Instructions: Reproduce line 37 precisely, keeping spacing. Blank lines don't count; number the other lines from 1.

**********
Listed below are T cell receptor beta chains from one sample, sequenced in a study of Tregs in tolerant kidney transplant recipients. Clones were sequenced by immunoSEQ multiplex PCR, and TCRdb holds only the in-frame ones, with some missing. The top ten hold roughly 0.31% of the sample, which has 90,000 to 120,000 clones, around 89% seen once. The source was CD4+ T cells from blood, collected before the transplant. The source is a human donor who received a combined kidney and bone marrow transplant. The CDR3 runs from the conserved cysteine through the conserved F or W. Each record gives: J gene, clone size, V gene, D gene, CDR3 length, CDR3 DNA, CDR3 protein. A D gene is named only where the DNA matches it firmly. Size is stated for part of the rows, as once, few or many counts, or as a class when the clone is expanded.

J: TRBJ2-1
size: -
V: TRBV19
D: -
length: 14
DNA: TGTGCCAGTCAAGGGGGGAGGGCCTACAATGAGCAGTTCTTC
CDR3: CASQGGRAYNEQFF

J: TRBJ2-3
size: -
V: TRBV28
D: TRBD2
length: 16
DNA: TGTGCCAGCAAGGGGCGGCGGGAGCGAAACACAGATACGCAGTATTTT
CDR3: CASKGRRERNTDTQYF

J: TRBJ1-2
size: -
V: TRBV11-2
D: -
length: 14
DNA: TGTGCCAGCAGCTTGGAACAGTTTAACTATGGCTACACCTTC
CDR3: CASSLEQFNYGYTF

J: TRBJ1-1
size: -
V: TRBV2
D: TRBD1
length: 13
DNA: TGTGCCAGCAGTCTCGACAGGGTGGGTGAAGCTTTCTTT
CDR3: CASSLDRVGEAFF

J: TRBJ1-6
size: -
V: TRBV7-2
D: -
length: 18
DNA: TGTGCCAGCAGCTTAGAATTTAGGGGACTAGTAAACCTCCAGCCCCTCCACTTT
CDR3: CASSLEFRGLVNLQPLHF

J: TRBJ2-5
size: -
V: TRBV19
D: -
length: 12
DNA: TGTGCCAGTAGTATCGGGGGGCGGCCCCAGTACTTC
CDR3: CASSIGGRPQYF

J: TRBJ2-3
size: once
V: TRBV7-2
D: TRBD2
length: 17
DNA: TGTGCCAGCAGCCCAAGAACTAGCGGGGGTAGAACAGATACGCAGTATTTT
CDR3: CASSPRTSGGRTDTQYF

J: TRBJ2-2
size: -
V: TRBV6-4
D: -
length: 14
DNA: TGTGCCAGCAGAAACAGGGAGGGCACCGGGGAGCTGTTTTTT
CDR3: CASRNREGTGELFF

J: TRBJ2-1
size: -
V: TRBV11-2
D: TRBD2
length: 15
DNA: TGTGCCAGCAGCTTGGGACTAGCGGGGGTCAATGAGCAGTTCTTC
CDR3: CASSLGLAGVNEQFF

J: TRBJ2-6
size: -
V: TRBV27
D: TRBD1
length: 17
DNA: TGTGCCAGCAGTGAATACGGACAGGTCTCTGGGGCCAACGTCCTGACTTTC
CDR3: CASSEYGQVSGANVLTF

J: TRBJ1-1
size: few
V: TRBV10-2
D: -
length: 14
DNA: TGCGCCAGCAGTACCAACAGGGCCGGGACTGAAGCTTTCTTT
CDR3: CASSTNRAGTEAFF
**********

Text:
J: TRBJ2-5